Gordon Hutchins dies, 87


KIT HEREN 18 May, 2022

People who run a vegetable garden in King’s College Hospital have paid tribute to an elderly volunteer who travelled to South Africa to fight apartheid as a young man, and who recently died.

Gordon Hutchins, 87, never told his fellow volunteers at the Lambeth GP Food Co-op, run by people with long-term medical conditions, of his part in the radical struggle against South Africa’s racist regime in the 1960s and 1970s.

He travelled to South Africa in the late 1960s as part of a group of volunteers who posed as tourists. The group, now known as the London Recruits, worked undercover to help the African National Congress (ANC) party during apartheid.

Gordon helped spread anti-apartheid leaflets and cassette tapes to revive the party’s presence after its members – like leader Nelson Mandela – were imprisoned. Gordon and his fellow volunteers were later recognised as heroes in South Africa.

Gordon was diagnosed with a long-term condition in 2016 and began working in the garden in Jennie Lee House, part of King’s College Hospital. He also ran an NHS wormery.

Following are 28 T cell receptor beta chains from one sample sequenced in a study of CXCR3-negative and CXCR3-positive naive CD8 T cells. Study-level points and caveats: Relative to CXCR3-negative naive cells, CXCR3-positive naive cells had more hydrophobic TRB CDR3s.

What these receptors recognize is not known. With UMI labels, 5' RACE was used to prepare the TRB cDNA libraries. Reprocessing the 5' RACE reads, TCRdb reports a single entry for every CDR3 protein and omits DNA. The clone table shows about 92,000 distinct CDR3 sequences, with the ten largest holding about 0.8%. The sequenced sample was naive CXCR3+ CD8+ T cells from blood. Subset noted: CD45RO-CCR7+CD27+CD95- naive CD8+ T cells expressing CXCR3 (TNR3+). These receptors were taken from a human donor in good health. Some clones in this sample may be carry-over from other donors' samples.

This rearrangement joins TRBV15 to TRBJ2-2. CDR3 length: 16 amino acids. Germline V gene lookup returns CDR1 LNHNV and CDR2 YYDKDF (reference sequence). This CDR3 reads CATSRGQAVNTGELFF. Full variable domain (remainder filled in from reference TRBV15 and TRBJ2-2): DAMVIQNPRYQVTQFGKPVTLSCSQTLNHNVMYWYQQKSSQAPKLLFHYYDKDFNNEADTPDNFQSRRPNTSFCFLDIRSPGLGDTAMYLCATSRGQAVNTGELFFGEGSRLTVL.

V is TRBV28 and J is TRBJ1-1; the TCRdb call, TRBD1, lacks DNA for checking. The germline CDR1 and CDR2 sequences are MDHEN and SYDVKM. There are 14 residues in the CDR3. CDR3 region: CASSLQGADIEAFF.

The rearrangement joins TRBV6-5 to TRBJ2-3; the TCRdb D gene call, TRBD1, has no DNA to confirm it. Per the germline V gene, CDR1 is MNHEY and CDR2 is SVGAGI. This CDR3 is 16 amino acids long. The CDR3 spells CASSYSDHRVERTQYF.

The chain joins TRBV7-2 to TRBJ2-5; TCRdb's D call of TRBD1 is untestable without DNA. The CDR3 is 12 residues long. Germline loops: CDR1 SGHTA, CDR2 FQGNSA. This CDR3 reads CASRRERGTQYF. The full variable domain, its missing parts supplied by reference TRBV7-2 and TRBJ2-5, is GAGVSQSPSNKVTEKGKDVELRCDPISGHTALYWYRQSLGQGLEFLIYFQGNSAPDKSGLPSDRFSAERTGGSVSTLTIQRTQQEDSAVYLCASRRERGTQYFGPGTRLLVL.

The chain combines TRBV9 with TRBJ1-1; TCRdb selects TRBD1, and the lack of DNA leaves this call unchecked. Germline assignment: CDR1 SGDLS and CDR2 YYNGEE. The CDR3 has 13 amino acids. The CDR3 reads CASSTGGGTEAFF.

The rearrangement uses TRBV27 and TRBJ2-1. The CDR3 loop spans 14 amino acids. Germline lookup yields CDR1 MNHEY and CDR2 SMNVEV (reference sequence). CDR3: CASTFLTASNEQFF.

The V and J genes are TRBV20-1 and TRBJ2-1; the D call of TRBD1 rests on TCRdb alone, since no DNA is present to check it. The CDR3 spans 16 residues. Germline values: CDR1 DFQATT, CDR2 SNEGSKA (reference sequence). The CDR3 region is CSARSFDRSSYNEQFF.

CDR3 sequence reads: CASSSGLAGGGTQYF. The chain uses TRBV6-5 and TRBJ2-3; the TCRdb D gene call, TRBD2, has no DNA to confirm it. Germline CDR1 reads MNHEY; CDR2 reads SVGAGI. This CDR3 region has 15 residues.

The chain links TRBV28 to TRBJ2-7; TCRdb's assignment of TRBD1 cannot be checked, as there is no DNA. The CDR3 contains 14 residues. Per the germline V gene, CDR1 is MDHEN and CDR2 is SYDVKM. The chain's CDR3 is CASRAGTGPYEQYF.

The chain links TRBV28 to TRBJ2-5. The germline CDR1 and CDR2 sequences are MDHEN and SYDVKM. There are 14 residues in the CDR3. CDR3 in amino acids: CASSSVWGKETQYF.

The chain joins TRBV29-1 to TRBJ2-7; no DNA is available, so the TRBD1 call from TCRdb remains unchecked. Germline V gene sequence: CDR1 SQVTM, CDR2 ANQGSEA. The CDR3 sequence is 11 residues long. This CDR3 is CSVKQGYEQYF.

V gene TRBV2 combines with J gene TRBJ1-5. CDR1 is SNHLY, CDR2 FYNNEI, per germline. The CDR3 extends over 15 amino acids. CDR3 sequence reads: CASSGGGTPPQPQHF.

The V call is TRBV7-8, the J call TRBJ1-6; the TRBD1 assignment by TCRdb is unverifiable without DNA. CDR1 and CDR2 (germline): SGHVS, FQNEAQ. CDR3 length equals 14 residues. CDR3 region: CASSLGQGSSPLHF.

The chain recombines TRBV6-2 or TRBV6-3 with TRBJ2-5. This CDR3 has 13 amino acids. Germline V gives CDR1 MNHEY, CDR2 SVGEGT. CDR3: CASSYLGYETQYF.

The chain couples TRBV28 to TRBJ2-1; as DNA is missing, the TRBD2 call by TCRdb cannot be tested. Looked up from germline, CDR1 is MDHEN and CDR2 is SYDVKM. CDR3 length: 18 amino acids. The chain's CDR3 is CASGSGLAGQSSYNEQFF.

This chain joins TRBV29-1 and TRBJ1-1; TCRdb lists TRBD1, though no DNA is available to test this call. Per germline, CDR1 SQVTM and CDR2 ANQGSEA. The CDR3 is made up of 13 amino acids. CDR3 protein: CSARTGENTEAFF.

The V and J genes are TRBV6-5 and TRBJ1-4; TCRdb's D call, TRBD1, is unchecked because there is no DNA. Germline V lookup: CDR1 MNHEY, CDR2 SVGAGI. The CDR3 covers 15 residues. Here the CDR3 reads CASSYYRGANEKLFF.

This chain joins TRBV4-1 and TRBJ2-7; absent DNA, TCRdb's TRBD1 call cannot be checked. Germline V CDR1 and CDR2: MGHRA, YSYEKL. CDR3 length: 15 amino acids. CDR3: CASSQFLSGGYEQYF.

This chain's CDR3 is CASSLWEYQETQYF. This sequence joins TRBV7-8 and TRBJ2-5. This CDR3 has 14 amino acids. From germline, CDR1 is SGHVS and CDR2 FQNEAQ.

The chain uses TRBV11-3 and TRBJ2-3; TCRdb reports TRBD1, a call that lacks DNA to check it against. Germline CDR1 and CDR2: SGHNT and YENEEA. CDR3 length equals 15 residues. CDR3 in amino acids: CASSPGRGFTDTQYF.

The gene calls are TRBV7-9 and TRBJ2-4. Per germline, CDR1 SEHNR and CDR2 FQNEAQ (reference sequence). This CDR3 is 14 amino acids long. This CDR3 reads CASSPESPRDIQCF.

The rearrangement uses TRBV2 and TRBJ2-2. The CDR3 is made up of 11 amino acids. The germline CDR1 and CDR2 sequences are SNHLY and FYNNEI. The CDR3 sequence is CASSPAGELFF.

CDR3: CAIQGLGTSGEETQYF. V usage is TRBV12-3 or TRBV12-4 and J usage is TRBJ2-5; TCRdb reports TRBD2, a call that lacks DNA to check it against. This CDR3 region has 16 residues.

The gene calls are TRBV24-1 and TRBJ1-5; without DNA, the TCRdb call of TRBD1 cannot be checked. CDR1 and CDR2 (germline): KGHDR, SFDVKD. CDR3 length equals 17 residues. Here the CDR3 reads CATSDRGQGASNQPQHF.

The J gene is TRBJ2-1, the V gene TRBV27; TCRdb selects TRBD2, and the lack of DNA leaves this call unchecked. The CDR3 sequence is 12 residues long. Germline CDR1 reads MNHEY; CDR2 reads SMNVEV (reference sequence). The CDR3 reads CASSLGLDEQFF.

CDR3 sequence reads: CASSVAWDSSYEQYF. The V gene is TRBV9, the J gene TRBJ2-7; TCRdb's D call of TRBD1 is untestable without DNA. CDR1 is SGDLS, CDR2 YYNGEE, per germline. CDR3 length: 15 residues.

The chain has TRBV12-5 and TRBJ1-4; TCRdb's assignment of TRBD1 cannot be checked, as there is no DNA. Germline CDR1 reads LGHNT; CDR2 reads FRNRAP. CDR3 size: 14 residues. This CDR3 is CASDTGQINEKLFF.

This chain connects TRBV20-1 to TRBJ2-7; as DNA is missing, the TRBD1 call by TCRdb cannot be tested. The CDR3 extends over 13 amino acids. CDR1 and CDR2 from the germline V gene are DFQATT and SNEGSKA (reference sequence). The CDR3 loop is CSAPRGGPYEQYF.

Flora Gordon, who manages the garden at Jennie Lee House, said: “Gordon was the heart and soul of our gardening group at King’s. It was clear to me from our first meeting that he was caring and compassionate and he would often share ideas on how we could expand the garden to help more people.”

The Veterans League of the ANC in South Africa said in a message quoted by local newspaper the Brixton Bugle: “Our people owe a great deal to internationalists such as Comrade Gordon Hutchins and their courageous solidarity in action which played a significant role in assisting our people in overthrowing the brutal apartheid regime.”

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The Lambeth GP Food Co-op was set up in 2013 and is run by Dr Ed Rosen, a GP in the borough with the aim of helping people learn to grow food and socialise. The volunteers sell the vegetables they grow in the hospital to local residents and patients. The group has also built thirteen other similar gardens in local GPs’ surgeries.

Dr Rosen said: “People love coming down to buy a bag of kale – it costs a bit more than at Sainsbury’s but that’s not the point.”

Flora added: “Our aim is to help improve the lives of local people living with multiple long-term conditions as we know community interventions like this helps to reduce social isolation by bringing people together. They can help ease the pressure on health and social care services.”

This article is from Southwark News and is republished under a creative commons license.

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